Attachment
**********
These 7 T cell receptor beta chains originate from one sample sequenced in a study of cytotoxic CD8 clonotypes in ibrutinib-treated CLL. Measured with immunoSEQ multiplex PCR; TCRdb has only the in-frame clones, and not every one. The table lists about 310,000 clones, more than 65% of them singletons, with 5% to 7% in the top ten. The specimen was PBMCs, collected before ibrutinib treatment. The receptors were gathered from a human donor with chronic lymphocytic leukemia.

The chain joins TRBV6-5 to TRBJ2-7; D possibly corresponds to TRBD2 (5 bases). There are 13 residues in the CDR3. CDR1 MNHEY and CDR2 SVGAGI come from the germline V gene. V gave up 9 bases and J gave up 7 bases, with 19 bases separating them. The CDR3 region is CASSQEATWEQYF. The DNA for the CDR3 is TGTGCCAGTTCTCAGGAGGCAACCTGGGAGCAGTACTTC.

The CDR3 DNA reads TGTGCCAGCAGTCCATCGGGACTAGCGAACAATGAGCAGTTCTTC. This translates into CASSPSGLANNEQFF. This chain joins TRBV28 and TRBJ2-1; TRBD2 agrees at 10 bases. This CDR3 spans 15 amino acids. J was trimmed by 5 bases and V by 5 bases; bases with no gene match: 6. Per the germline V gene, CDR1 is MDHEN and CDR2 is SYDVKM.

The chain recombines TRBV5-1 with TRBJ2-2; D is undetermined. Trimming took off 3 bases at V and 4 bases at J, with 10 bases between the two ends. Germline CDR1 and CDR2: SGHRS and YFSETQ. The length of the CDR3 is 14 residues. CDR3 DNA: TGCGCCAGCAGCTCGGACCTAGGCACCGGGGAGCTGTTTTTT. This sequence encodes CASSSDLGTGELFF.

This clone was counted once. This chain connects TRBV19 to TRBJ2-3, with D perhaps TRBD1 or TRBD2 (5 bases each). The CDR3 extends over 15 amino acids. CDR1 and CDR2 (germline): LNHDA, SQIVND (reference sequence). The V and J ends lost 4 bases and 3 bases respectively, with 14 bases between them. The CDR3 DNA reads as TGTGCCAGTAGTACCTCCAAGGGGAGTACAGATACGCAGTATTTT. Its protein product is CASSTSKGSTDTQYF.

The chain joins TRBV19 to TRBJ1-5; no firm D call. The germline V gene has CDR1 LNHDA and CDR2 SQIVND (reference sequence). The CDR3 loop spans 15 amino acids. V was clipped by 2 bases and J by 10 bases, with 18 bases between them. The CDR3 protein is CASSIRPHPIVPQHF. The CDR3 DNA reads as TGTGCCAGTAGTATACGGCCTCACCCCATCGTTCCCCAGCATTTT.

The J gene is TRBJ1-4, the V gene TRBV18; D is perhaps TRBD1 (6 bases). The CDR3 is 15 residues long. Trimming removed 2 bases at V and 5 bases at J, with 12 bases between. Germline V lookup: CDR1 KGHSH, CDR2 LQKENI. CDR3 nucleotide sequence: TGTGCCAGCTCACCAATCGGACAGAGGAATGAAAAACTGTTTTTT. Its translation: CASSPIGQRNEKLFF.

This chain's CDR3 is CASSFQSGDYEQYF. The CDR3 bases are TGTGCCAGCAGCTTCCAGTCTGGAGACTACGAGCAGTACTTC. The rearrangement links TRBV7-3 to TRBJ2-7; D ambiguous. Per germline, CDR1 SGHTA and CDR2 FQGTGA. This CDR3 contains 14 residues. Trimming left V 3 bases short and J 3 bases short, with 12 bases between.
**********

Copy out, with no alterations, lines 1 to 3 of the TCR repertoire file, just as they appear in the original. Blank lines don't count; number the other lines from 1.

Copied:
These 7 T cell receptor beta chains originate from one sample sequenced in a study of cytotoxic CD8 clonotypes in ibrutinib-treated CLL. Measured with immunoSEQ multiplex PCR; TCRdb has only the in-frame clones, and not every one. The table lists about 310,000 clones, more than 65% of them singletons, with 5% to 7% in the top ten. The specimen was PBMCs, collected before ibrutinib treatment. The receptors were gathered from a human donor with chronic lymphocytic leukemia.

The chain joins TRBV6-5 to TRBJ2-7; D possibly corresponds to TRBD2 (5 bases). There are 13 residues in the CDR3. CDR1 MNHEY and CDR2 SVGAGI come from the germline V gene. V gave up 9 bases and J gave up 7 bases, with 19 bases separating them. The CDR3 region is CASSQEATWEQYF. The DNA for the CDR3 is TGTGCCAGTTCTCAGGAGGCAACCTGGGAGCAGTACTTC.

The CDR3 DNA reads TGTGCCAGCAGTCCATCGGGACTAGCGAACAATGAGCAGTTCTTC. This translates into CASSPSGLANNEQFF. This chain joins TRBV28 and TRBJ2-1; TRBD2 agrees at 10 bases. This CDR3 spans 15 amino acids. J was trimmed by 5 bases and V by 5 bases; bases with no gene match: 6. Per the germline V gene, CDR1 is MDHEN and CDR2 is SYDVKM.